The reason why we are seeing such a decline in our health has everything to do with the way our environment has shifted, along with the damaging message of the diet industry. The spin doctors of these corporations want you to be confused. Their wallets grow fatter the more confusion prevails. You have been programmed to believe that eating is complicated and that you need a trained 'expert' or the latest 'it' diet to guide you in one of the most intimate affairs... the nurturing of your body. The truth is, eating is simple. You were born to eat in a natural, uncomplicated way, but industry doesn't want you to know this because it would affect their profits. This is why 'Big Food', the beauty myth and the diet industry will set you up for failure every time. It's nothing more than a numbers game for these snake oil purveyors. They care nothing about you or your well-being.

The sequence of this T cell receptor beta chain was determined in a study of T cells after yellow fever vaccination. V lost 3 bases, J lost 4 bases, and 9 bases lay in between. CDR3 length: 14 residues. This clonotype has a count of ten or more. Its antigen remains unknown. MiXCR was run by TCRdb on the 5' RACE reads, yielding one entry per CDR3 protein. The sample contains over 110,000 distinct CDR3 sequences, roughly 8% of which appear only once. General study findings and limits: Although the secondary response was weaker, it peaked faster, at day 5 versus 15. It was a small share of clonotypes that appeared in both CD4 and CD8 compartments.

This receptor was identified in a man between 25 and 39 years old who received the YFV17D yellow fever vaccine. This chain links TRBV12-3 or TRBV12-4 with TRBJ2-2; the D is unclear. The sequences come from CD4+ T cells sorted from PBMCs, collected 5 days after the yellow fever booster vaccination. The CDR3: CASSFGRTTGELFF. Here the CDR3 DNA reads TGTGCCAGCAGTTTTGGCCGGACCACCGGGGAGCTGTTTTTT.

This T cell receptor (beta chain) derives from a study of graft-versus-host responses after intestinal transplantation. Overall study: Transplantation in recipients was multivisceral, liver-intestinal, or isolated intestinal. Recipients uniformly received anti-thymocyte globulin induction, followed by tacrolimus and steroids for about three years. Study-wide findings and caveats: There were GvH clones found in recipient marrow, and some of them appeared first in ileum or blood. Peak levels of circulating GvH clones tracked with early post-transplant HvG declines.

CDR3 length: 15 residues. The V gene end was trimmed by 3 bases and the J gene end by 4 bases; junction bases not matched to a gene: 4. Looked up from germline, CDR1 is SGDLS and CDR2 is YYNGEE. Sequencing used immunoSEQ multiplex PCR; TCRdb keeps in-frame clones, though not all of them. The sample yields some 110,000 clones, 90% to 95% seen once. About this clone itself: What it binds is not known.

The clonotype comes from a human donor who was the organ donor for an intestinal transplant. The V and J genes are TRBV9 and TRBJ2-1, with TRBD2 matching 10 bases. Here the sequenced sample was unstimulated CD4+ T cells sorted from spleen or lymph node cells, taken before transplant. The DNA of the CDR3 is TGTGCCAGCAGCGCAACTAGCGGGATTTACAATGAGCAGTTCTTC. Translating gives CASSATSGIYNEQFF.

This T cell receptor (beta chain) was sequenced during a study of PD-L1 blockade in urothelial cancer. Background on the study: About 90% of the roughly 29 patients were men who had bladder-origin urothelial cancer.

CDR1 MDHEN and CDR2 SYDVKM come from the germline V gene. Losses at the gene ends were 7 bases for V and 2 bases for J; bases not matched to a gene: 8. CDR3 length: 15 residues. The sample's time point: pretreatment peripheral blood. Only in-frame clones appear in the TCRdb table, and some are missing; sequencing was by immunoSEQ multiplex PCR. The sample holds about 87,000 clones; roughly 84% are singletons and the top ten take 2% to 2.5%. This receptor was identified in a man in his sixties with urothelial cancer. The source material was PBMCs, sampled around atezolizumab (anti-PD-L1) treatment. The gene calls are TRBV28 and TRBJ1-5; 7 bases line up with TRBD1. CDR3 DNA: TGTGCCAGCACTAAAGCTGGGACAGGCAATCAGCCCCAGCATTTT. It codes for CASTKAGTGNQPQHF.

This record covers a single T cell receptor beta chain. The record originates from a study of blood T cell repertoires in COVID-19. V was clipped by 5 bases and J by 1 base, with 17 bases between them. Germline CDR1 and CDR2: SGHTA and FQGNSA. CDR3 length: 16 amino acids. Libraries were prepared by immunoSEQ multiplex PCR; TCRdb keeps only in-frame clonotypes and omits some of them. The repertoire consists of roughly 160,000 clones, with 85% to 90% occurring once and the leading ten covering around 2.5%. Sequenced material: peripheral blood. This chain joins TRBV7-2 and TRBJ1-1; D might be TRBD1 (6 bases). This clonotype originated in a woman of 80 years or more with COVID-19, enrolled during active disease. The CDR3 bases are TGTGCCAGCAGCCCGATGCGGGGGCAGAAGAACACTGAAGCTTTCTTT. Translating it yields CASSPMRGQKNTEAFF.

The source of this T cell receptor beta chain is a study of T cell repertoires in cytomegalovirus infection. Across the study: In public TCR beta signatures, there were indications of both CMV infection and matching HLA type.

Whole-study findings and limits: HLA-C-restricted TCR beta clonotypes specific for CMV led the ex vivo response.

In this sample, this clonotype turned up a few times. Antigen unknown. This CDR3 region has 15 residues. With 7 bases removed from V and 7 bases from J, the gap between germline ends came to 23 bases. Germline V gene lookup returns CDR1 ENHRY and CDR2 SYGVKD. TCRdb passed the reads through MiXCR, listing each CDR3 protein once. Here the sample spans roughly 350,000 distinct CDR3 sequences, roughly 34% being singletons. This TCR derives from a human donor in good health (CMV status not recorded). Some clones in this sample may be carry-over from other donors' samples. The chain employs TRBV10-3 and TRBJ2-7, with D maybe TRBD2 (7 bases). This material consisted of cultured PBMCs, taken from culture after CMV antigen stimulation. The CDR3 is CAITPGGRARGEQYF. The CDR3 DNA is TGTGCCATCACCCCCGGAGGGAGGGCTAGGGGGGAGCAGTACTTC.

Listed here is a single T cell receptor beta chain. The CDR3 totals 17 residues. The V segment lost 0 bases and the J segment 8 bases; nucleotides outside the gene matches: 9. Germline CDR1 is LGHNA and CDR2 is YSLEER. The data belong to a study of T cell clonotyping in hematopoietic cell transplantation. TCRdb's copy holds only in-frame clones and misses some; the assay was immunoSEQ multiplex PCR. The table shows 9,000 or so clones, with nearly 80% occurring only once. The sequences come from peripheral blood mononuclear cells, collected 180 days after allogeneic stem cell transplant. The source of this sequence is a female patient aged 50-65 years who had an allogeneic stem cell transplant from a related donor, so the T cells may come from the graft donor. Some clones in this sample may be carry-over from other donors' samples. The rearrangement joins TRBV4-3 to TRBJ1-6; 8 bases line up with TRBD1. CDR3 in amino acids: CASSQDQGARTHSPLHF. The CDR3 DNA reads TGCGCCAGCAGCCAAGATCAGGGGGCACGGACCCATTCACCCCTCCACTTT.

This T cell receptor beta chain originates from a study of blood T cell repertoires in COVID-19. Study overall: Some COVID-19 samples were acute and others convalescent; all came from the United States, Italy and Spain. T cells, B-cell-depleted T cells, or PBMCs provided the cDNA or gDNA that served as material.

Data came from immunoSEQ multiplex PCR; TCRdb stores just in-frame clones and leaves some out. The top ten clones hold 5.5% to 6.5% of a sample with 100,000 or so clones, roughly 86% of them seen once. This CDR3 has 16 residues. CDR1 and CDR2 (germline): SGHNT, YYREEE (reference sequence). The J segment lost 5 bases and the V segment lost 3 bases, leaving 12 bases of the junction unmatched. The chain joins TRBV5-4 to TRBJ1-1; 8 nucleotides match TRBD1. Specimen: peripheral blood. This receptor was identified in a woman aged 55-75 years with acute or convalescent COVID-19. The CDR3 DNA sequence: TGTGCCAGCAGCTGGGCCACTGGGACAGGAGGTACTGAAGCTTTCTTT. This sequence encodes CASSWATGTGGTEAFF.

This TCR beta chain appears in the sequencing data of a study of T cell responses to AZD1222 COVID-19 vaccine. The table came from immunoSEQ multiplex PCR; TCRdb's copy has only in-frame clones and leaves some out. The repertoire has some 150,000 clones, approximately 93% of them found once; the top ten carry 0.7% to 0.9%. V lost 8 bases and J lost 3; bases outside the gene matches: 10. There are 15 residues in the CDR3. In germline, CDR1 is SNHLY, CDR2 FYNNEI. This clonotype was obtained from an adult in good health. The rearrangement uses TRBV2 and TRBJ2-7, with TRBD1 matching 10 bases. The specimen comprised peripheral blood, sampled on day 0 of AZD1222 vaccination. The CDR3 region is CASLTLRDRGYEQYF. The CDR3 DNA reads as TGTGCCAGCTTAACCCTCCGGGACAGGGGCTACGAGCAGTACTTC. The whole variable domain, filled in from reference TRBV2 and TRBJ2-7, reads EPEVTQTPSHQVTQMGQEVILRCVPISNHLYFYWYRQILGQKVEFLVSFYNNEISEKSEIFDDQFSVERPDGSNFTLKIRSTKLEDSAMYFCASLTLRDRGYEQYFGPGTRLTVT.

It is impossible to look at our current state of health without considering the environment we are living in. Again, our common sense has to come into play. To try to discard this aspect is to muddy the waters.

When you were an infant, you didn't pull out a measuring cup to portion yourself out a serving of your mother's breast milk. You also didn't concern yourself with how that milk was going to affect your body size. You ate because you were hungry and your body demanded that fuel. Without it, you would perish. When you look at it this way, it seems completely asinine. However, in kitchens worldwide millions of people feel completely lost when it comes to feeding themselves. Make no mistake. It is not an accident. This is calculated confusion.